Physicists and politicians from across Europe and beyond gathered at London’s Science Museum on Monday to mark the beginning of a three-year “preparatory phase” of a new €1bn project known as the European High Power Laser Energy Research Facility (HiPER). So why do we need another fusion energy project? physicsworld.com looks for the answers.

What is HiPER?

HiPER is designed to show that laser-driven fusion can provide the world with energy in the future. The idea is to direct a series of extremely powerful laser beams onto a small capsule of deuterium-tritium fuel, heating up the outer surface of the capsule and forcing it to expand outwards, which, by Newton’s third law, causes the centre of the capsule to implode.

Another ultrahigh-power laser heats this high-density core to around one hundred million degrees Kelvin. This energizes the deuterium and tritium nuclei sufficiently so that they overcome their mutual repulsion and fuse, releasing excess energy in the form of neutrons, which can be used to produce electricity.

ITER will cost a fortune, why should we spend even more money on fusion?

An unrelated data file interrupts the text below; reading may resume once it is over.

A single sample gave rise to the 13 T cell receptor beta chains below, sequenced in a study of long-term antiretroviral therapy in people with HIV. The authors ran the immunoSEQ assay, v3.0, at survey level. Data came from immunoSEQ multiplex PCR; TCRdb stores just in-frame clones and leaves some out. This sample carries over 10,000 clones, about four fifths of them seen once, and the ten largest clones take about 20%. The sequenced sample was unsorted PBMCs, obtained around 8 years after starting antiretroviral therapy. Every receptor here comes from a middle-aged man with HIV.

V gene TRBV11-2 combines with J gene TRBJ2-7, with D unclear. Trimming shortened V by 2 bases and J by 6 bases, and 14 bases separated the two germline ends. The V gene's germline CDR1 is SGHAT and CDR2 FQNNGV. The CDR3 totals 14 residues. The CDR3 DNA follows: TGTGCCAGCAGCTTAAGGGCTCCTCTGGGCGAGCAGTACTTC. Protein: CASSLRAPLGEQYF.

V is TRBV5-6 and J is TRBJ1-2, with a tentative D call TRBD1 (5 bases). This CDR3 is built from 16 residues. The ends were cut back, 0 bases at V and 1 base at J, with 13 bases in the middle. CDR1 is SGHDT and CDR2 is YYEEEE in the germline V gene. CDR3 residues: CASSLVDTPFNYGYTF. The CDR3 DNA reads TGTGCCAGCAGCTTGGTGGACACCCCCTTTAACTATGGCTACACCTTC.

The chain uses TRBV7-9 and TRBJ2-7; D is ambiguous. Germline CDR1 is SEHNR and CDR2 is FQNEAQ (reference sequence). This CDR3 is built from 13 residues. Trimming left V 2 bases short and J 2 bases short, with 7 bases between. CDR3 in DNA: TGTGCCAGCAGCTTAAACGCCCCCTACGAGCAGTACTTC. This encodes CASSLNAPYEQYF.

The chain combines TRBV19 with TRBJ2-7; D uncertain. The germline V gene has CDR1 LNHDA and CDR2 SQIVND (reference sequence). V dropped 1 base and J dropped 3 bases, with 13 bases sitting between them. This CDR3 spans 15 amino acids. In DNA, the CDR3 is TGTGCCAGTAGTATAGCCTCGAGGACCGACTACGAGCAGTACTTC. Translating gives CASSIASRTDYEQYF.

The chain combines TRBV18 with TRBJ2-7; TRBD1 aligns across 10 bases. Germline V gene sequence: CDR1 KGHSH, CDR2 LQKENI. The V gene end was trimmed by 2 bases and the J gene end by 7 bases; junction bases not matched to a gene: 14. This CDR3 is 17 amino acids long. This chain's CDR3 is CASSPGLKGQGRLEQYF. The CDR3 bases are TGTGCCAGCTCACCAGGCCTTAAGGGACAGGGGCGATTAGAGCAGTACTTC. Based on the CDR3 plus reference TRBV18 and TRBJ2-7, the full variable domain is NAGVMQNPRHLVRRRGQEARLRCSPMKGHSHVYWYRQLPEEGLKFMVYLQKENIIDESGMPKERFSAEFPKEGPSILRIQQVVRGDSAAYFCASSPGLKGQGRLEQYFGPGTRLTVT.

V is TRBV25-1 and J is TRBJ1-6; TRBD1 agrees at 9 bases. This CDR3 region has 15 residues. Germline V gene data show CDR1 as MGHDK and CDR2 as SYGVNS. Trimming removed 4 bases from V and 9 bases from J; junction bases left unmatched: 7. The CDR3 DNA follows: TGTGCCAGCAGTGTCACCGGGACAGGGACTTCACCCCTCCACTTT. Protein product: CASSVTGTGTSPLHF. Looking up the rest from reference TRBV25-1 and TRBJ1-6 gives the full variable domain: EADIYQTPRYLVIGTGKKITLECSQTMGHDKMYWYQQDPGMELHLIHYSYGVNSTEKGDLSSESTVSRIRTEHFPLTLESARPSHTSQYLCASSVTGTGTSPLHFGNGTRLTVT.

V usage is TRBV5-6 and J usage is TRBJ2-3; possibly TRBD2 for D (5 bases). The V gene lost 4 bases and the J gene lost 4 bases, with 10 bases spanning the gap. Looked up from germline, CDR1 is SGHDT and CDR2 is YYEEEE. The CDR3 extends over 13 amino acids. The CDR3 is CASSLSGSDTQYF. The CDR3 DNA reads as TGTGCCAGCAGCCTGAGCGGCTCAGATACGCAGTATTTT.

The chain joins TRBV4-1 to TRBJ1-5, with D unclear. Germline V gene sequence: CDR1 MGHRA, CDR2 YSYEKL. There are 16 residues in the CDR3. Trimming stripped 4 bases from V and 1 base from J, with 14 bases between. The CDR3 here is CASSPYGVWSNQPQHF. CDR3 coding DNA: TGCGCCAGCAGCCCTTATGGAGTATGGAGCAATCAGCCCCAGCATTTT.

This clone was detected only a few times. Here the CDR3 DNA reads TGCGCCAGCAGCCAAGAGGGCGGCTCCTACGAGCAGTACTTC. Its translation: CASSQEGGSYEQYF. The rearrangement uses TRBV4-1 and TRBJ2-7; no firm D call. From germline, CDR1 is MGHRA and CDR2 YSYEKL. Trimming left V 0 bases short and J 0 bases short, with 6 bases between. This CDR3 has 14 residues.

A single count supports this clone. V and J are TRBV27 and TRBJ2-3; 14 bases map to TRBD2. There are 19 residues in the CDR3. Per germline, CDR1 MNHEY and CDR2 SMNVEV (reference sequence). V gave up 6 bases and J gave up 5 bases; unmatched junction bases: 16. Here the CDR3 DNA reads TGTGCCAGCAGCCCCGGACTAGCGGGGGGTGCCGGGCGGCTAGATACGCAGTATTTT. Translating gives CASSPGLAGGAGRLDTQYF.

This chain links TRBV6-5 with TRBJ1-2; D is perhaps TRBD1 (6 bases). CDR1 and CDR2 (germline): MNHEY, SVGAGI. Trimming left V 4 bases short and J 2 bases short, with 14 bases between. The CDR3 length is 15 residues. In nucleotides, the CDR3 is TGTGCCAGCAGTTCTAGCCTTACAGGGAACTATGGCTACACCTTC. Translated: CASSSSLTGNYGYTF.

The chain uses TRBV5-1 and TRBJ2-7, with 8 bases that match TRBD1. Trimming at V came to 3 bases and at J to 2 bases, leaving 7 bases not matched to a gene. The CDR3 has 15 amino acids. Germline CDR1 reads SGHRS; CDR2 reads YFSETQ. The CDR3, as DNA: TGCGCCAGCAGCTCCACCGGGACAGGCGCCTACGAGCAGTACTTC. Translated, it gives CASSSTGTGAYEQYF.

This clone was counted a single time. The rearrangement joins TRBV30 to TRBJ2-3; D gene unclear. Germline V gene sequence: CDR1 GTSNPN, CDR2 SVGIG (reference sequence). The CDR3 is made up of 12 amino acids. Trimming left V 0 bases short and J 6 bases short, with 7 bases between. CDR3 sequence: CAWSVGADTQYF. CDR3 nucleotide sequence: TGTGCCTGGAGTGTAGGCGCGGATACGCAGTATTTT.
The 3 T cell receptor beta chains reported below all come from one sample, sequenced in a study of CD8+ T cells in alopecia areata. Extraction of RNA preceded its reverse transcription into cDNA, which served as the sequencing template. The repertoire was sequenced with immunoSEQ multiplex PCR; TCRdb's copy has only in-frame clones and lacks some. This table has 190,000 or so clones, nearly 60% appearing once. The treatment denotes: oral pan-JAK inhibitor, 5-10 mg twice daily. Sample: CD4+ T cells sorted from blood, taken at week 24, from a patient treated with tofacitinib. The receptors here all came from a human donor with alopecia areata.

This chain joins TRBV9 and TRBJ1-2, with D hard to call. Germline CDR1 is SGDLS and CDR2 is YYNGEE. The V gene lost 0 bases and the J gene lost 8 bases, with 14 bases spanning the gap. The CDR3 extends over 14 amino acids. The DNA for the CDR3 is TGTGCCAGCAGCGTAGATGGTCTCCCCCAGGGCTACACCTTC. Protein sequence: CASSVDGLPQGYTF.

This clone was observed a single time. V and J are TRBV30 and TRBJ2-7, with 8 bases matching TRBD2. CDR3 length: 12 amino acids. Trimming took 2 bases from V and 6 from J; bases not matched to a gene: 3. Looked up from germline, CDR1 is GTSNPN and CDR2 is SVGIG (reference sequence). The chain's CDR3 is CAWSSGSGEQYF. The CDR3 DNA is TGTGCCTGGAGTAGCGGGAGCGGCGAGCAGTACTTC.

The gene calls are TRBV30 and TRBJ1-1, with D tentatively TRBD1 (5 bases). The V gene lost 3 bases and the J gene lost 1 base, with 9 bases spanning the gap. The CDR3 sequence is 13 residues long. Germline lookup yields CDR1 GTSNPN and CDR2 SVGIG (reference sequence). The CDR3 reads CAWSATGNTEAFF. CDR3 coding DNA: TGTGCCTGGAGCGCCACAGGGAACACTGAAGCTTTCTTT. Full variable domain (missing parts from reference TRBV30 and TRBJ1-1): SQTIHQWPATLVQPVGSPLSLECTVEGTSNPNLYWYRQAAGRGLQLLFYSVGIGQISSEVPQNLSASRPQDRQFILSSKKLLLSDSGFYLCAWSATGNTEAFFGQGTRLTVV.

The approach adopted by the €10bn-plus International Thermonuclear Experimental Reactor (ITER), currently under construction in the south of France, is to contain the fuel at relatively low densities for several minutes at a time using magnetic fields.

Despite its huge price tag, however, no one can be sure that it will generate a significant gain in energy, or at least do so economically. Physicists therefore believe it also makes sense to investigate “inertial-confinement” fusion, which involves holding the fuel at extremely high pressures for very brief periods using lasers or ion beams.

Aren’t physicists already studying inertial confinement?

They are, but of a different sort. Scientists know that inertial-confinement works, since experiments carried out by the US military in the 1980s showed that the X-ray output from an atomic bomb could ignite little capsules of deuterium-tritium. These bombs use an initial fission explosion to rapidly compress a deuterium-tritium mixture, with shock waves created inside the mixture heating it to the point of ignition. This “central ignition” process is being reproduced in a controlled way at billion-dollar facilities — the National Ignition Facility (NIF) at the Lawrence Livermore Laboratory in the US and the Mégajoule laboratory in France — where a single set of lasers both compresses and heats the fuel. HiPER, on the other hand, will use a separate laser pulse to do the heating, a process known as “fast ignition” because the second laser must heat the fuel within 10–11 s of the implosion.